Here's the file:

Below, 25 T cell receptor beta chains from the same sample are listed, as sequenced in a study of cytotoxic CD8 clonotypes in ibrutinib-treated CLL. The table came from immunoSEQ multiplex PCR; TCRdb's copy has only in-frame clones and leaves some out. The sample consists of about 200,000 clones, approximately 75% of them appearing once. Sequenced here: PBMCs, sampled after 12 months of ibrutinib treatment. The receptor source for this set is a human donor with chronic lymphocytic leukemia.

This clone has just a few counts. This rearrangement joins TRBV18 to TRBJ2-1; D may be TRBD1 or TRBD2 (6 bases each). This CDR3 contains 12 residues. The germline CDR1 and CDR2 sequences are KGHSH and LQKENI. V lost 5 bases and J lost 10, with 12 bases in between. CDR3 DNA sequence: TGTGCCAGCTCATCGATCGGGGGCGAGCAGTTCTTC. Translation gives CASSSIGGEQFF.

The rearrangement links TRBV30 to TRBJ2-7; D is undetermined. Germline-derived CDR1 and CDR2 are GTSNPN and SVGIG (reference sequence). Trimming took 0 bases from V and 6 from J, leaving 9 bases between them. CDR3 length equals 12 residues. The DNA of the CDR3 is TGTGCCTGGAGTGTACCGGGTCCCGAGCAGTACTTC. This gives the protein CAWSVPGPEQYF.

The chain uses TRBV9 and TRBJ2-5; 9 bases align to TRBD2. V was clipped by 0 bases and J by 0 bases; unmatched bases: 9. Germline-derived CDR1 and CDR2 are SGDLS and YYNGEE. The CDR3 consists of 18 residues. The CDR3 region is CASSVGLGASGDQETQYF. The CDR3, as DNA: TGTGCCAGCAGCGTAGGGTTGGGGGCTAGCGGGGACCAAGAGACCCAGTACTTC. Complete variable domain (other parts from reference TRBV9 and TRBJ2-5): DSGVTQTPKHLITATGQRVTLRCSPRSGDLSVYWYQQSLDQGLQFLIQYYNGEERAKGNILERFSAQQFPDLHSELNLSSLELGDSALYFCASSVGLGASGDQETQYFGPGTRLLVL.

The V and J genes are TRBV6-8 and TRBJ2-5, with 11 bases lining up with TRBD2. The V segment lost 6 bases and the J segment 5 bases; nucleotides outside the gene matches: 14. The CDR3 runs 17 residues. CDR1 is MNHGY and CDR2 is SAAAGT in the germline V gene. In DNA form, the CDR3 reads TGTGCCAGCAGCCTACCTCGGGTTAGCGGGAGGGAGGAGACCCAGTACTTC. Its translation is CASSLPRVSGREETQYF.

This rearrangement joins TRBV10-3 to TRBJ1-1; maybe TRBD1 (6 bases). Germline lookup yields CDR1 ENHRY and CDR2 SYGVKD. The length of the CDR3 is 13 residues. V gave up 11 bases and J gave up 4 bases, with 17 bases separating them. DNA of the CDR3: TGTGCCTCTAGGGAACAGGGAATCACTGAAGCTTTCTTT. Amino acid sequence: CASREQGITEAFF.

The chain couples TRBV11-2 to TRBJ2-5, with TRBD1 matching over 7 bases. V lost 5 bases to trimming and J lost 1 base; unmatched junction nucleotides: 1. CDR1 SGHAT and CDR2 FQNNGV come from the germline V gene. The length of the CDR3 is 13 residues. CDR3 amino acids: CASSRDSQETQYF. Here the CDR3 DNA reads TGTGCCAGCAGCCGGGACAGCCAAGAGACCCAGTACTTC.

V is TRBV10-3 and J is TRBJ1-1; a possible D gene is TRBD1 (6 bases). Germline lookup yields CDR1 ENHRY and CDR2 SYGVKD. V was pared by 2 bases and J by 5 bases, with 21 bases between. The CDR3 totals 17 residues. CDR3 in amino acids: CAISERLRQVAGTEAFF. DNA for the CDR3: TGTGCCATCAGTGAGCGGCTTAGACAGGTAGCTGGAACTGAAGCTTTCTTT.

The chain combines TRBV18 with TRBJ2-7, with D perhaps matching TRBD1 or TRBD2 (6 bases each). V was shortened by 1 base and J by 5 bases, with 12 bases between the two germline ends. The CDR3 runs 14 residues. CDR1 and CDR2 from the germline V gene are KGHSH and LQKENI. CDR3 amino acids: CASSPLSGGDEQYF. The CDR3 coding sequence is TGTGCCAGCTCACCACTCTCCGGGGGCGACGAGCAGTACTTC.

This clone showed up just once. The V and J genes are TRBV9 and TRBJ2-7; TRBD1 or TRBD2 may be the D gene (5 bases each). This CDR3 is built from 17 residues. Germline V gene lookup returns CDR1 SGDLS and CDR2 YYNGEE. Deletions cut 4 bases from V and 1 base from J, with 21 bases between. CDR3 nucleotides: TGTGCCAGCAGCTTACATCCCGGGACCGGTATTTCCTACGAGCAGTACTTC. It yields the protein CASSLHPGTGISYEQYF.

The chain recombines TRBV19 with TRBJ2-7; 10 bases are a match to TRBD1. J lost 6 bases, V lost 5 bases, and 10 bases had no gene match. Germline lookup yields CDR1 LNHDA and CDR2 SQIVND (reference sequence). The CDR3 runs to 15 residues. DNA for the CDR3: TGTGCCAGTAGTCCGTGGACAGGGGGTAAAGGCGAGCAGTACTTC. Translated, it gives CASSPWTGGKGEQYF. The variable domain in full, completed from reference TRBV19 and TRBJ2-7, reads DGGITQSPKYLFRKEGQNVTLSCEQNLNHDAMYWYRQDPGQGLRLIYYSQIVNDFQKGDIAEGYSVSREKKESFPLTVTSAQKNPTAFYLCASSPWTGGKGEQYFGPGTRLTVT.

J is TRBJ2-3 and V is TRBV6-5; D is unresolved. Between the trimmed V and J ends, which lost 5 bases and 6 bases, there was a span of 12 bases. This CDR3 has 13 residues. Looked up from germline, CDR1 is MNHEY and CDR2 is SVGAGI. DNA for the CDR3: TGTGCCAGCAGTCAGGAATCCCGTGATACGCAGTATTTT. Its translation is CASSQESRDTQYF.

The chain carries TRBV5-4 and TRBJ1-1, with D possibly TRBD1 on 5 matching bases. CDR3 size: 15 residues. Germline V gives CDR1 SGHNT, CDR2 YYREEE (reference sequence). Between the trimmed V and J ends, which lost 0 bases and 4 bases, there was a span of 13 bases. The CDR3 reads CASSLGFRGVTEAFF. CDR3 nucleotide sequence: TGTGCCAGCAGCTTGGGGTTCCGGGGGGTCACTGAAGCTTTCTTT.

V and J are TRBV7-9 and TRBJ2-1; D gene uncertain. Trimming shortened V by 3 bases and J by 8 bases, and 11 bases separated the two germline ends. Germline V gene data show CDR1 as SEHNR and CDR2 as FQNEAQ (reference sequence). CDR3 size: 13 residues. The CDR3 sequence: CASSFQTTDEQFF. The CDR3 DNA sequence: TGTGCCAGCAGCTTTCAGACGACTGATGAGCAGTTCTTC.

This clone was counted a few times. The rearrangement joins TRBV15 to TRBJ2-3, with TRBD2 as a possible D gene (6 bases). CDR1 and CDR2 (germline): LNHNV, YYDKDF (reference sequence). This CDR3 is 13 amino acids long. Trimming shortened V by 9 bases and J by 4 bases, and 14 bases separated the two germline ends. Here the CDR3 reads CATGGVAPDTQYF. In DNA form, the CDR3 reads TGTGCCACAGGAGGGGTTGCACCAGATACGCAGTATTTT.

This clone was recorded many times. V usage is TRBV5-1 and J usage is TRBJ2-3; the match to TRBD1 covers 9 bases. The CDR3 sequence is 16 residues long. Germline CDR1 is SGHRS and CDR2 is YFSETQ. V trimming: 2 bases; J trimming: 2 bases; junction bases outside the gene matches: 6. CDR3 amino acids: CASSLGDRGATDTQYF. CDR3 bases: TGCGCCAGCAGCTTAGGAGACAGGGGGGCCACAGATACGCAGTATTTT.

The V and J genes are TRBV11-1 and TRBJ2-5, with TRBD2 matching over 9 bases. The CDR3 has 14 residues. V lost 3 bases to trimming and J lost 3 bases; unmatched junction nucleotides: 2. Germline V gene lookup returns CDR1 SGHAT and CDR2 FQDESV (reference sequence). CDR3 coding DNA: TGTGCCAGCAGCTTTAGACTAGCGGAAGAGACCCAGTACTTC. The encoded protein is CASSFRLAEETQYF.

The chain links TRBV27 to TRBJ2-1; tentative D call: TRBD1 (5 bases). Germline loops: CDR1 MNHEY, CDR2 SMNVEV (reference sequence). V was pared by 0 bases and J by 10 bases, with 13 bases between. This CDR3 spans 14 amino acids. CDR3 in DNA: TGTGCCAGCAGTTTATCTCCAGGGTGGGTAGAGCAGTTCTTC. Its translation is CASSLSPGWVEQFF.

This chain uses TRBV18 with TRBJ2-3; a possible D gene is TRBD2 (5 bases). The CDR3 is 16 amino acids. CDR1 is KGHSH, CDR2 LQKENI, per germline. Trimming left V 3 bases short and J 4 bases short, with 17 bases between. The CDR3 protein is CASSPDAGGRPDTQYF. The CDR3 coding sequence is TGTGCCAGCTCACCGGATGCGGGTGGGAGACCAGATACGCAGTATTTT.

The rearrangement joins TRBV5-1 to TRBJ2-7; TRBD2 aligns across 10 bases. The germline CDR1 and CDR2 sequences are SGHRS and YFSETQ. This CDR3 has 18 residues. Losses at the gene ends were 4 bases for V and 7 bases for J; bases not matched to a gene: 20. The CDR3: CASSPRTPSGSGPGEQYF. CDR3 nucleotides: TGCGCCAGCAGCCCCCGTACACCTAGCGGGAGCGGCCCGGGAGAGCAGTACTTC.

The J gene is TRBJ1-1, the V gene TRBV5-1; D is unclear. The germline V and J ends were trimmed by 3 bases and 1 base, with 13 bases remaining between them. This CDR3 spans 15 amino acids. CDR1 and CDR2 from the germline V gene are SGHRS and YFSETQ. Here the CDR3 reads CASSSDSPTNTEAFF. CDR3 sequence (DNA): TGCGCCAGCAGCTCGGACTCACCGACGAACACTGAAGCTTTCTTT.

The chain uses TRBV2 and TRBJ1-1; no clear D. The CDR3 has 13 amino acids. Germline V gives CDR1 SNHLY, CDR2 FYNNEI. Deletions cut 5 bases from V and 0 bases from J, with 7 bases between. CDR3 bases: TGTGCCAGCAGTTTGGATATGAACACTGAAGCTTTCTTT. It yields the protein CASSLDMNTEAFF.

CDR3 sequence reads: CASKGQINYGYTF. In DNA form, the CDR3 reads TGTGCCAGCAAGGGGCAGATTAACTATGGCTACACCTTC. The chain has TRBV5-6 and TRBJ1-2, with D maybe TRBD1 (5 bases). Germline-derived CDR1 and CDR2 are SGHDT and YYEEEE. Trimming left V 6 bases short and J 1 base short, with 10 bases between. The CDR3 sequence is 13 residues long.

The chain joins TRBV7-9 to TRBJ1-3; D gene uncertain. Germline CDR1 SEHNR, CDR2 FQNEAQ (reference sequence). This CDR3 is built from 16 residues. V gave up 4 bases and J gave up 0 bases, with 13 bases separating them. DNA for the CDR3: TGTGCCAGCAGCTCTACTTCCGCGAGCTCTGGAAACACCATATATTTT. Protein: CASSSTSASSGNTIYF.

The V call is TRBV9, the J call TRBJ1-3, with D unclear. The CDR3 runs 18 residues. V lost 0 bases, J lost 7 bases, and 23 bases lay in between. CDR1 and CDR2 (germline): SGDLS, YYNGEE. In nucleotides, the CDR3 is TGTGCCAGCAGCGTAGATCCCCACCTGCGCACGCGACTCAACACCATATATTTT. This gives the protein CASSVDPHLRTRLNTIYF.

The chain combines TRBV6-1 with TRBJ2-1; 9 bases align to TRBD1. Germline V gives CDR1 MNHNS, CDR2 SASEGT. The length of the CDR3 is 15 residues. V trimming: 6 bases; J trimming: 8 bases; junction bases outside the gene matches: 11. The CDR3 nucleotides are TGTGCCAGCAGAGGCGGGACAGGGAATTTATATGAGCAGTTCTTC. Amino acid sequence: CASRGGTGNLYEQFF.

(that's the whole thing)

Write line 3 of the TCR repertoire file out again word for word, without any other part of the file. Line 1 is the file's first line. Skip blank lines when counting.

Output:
The rearrangement links TRBV30 to TRBJ2-7; D is undetermined. Germline-derived CDR1 and CDR2 are GTSNPN and SVGIG (reference sequence). Trimming took 0 bases from V and 6 from J, leaving 9 bases between them. CDR3 length equals 12 residues. The DNA of the CDR3 is TGTGCCTGGAGTGTACCGGGTCCCGAGCAGTACTTC. This gives the protein CAWSVPGPEQYF.